China developers eye youth apartment concepts amid office inventory glut

PUBLISHED : Sunday, 15 May, 2016, 6:31pm
UPDATED : Monday, 16 May, 2016, 3:51pm

Some mainland Chinese developers are shifting their attention towards mini apartments aimed at young professions, converting land that was originally designated for commercial and office use.

In April, a project in Shanghai featuring 203 fully furnished studios apartments, some as small as 20 square metres, initiated its pre-sale marketing activities. Named @way, the building sits a short walking distance to a nearby subway station. The 20 square metre units are priced at 0.9 million yuan (HK$1.1 million), compared to a general project nearby, which lists an 88 square metre unit at about 5 million yuan.

Nearly 90 per cent of the studios have been sold in less than one month.

Jet Dong, the marketing head of @way, describes the project as an investment-oriented youth apartment, targeting 18 to 36-year-olds who’ve recently kickstarted their careers. He says it also appeals to those seeking out a social living environment via public spaces such as a gym and shared kitchen facilities.

Jingrui Holdings, the developer of the project, acquired the land in 2015, while the land use was designated for commercial use as a shopping mall or office building.

“As the economy slows down, the demand for office buildings is declining,” said Dong. “But home rental is a blue ocean market. Looking for rentals in big cities is increasingly hard. Many end up with living in some poor old buildings and the monthly rental can be as much as 3,000 yuan.”

Jingrui guarantees buyers a 4-5 per cent annual return. The average rental is 3,200 yuan per month.

Demand for small apartments has been heating up in Shanghai and Shenzhen amid buying restrictions designed to cool housing prices. These restrictions block home purchases by non residents, however no such curbs apply to the commercial sector.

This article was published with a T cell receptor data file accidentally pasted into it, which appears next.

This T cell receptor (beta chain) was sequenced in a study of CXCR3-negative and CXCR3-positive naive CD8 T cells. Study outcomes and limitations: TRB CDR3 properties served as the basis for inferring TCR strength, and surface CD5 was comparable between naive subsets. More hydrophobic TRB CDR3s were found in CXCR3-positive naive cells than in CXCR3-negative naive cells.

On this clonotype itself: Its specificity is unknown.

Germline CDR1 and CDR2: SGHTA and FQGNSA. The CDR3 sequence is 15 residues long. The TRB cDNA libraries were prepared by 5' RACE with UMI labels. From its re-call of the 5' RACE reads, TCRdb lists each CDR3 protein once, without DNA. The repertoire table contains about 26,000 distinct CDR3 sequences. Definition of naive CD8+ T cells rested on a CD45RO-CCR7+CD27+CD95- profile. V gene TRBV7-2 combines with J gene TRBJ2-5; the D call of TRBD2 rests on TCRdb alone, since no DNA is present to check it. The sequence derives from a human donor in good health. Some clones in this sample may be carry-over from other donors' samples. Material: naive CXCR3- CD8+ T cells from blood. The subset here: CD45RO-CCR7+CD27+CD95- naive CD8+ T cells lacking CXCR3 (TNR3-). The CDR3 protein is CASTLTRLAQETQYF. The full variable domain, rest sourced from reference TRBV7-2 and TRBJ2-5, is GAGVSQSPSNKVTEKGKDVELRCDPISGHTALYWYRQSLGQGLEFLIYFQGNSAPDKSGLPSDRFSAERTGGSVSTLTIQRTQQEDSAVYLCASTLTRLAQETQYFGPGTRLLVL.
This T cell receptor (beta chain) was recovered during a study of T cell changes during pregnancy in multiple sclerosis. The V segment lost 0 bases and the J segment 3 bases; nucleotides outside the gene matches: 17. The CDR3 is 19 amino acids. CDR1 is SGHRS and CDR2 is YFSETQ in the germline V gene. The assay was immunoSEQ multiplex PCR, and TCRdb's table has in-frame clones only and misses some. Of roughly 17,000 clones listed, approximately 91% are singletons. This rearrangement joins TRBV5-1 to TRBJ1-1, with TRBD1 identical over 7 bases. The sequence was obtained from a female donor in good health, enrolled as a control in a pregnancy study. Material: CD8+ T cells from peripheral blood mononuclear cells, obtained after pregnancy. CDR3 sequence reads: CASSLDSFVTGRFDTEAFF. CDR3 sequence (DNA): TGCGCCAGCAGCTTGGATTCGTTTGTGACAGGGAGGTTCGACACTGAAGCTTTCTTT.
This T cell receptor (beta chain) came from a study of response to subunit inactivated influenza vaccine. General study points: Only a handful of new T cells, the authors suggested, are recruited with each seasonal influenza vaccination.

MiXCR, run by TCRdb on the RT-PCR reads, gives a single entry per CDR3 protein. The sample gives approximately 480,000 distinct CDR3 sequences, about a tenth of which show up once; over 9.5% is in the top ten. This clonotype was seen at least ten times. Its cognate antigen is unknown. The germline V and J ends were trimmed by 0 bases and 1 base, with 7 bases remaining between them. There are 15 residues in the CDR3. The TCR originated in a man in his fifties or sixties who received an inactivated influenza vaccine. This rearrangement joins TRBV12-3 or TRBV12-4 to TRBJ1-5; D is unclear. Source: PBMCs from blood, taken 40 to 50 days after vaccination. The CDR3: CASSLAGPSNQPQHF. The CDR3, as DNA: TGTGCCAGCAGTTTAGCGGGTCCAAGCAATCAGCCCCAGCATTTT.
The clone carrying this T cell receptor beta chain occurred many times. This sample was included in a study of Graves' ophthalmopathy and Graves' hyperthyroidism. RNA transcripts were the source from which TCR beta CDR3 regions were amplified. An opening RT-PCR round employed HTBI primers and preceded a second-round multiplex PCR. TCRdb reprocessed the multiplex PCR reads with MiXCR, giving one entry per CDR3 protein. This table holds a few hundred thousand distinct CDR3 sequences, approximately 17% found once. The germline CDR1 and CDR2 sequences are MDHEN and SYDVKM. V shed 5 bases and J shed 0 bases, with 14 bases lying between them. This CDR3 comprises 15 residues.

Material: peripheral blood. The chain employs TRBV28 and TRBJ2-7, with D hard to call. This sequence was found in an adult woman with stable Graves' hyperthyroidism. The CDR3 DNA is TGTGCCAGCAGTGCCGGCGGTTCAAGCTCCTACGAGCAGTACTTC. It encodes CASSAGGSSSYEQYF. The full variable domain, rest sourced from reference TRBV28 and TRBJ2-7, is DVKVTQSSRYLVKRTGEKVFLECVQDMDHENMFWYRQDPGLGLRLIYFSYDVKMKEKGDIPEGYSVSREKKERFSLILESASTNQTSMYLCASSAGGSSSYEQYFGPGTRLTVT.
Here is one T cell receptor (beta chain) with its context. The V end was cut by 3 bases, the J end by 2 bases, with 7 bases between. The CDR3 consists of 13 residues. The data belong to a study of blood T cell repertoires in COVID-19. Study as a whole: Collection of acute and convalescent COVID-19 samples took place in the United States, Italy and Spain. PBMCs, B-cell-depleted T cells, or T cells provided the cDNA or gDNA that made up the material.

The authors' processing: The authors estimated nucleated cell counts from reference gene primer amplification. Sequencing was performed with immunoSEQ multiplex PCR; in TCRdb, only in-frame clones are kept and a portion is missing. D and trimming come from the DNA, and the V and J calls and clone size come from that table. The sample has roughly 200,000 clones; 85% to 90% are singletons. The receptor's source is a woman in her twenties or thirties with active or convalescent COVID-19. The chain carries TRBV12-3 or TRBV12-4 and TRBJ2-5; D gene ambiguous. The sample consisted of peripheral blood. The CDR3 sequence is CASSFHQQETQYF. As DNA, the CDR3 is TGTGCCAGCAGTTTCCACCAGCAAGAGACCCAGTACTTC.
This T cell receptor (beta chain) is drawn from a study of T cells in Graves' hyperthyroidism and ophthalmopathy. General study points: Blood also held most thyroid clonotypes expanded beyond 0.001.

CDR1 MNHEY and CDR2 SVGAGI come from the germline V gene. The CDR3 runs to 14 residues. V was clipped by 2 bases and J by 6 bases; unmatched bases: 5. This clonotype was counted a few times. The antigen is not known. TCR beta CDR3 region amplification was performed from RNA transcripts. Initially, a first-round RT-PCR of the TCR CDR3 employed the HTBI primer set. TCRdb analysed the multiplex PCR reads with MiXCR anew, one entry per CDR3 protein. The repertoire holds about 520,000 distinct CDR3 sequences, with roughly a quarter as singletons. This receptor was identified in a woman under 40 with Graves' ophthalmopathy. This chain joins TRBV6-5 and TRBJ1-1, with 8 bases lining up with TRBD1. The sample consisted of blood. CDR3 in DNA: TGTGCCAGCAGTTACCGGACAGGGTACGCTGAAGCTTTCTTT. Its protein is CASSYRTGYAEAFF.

Nevertheless, mini apartment projects are believed to operate in a regulatory grey zone. Some of these buildings, including @way, do not provide kitchen facilities inside the units as a way to stay within the development by-laws.

Meanwhile, utilities charges to commercial buildings are also more expensive than residential buildings. In addition, the land lease terms are shorter, usually only 40 to 50 years.

Oversupply of commercial properties is another factor which is forcing developers to be more creative. Ay the end of 2015, total unoccupied inventory of commercial space owned by developers hit a historic high of 250 million square meters, according to property consultants Savills.

“The local governments have increased land supply for commercial but reduced supply for housing, which led to the new supply of offices surges,” said Kitty Tan, head of Savills China Project and Development Consultancy.

Recently, the central government signalled it would support the softening of land designation rules.

In a State Council meeting on May 4, premier Li Keqiang called for developing housing rental market, and allowing certain commercial spaces to be converted into rental housing.

“The intention of the policy is good, it strives to digest excess commercial property inventories while solve the problem of new urban immigrants’ housing, ” said Gong Min, a senior research manager with Shanghai Centaline Property Consultants.

Chinese developers, including Vanke and Greenland, are also introducing new projects geared towards the youth apartment market.

Vanke, unveiled its apartment leasing brand, Vanke Yi, as one of five new businesses last August. Vanke Yi, plans to construct 150,000 studio units by 2017 tailored towards fresh graduates and young adults who have recently moved to big cities. It opened its first such apartment in Guangzhou in April 2015, featuring units as small as 12 square metres.

Vanke doesn’t plan to sell apartments but instead will hold them in their rental pool.

Alan Jin, a property analyst at Mizuho Securities, said the oversupply of office buildings could be eased through land conversion to support youth apartments, but cautioned of legal risks. “The planning for commercial building and housing is different, there could be misappropriation of public resources,” he added.

Gong cautioned that most renters want to be in the downtown areas, whereas most of these new youth apartments are located in suburban areas.

“It is still too early to say the market prospect of youth apartments,” Gong said.

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